Priority Areas

  • Climate Change


Just as a brick building would collapse without any mortar, so too would coral reefs without their ‘cement’. 

Crustose coralline algae, or CCA, is an important part of what stabilises reef structures in changing conditions. 

To determine just how rising temperatures and ocean acidification affect CCA, researchers have deployed more than 144 'stations’ across 18 reefs. 

Designed from concrete blocks covered in settlement tiles, these inventive stations are monitoring how CCA calcifies and grows under differing environments.

What are coralline algae?

  • Pink
  • CaCO3 skeleton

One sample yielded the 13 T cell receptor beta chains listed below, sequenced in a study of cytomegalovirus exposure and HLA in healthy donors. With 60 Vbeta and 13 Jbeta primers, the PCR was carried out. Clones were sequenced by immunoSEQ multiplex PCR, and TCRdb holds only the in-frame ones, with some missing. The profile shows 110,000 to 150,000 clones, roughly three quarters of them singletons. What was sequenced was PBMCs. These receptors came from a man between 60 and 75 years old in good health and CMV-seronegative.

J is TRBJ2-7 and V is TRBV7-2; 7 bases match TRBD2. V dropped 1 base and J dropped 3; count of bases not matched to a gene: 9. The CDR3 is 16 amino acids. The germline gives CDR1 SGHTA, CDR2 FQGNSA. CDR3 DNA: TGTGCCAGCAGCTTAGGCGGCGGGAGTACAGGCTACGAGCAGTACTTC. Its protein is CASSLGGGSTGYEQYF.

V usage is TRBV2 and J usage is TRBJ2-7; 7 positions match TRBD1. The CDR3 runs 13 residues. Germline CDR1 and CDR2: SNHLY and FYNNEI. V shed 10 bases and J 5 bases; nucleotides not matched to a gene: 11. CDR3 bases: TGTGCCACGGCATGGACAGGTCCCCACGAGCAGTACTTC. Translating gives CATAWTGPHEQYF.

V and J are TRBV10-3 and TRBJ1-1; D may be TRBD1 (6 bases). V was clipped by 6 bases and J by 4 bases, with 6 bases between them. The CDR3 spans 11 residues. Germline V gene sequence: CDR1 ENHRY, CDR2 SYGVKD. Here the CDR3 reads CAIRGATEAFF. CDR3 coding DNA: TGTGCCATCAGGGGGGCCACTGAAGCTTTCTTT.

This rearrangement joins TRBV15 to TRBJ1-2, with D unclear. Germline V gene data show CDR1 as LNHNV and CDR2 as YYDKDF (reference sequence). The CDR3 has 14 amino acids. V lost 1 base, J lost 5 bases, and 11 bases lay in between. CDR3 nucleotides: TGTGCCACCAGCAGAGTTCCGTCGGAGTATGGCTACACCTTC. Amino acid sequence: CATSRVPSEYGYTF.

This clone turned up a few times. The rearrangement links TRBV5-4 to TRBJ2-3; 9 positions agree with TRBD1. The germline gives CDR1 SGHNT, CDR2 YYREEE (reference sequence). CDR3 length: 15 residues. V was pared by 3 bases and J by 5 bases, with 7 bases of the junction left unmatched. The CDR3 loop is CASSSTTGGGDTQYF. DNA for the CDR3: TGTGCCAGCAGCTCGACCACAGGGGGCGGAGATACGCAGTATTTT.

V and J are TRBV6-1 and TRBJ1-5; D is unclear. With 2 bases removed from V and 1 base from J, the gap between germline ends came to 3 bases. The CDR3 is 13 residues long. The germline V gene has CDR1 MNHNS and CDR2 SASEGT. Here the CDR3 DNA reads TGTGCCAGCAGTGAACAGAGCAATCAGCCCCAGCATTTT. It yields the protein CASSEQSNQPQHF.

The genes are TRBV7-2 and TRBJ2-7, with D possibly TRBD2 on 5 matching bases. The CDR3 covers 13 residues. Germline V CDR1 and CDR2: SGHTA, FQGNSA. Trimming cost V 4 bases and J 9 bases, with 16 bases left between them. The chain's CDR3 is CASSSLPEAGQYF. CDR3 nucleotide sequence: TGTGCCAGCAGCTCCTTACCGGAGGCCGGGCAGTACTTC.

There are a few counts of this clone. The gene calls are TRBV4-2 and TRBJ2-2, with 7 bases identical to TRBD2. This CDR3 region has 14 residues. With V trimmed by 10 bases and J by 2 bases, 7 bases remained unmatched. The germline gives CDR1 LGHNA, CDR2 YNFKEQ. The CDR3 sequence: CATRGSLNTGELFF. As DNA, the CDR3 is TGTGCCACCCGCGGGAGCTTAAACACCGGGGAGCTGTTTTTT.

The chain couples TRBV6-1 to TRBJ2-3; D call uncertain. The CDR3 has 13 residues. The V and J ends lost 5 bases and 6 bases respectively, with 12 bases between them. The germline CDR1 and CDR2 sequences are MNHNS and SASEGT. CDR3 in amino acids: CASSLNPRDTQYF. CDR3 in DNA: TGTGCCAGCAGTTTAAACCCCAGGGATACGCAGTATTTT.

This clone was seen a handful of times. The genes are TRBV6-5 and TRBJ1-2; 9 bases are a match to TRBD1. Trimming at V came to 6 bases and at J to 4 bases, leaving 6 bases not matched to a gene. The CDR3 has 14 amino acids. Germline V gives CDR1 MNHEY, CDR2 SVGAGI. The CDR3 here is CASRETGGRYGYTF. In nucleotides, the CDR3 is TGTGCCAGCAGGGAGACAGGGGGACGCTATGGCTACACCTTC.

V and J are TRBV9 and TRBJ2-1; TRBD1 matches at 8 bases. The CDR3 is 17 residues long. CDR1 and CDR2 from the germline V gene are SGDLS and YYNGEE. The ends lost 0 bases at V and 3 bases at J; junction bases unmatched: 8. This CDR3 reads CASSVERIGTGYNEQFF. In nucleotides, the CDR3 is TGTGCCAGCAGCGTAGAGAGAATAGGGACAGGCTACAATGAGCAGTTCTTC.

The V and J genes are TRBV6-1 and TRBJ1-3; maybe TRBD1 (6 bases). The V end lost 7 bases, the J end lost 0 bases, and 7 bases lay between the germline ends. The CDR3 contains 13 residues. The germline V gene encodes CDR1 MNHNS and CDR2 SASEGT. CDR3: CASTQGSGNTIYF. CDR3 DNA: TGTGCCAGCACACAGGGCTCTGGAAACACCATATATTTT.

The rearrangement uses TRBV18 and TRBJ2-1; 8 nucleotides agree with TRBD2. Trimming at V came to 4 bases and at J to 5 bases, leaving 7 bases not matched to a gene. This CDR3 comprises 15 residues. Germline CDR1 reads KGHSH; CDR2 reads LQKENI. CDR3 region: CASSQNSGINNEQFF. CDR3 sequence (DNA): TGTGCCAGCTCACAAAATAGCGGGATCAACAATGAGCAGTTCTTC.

• Diverse (and beautiful!)
  • Beneficial roles

Two key roles:

  1. they contribute significantly to reef calcification and cementation, and
  2. they induce larval settlement of many benthic organisms.
Coralline algae

Coralline algae

Project goals

  • METHOD of developing a way to measure coralline algae calcification
  • MEASUREMENTS of coralline algae calcification along the Great Barrier Reef
  • MONITOR the Great Barrier Reef into the future to track impacts of climate change on the reef
Locations of the stations

Locations of the stations

Three replicate reefs in each location (> 1km apart)

Project process


Designing the station


Building the stations

Sorting corallines.jpg

Sorting corallines

Setting in epoxy.jpg

Setting in epoxy

Deploying blocks.jpg

Deploying blocks

Weigh and measure.jpg

Weigh and measure

Sort and dry.jpg

Sort and dry

Pack and ship back to lab.jpg

Pack and ship back to lab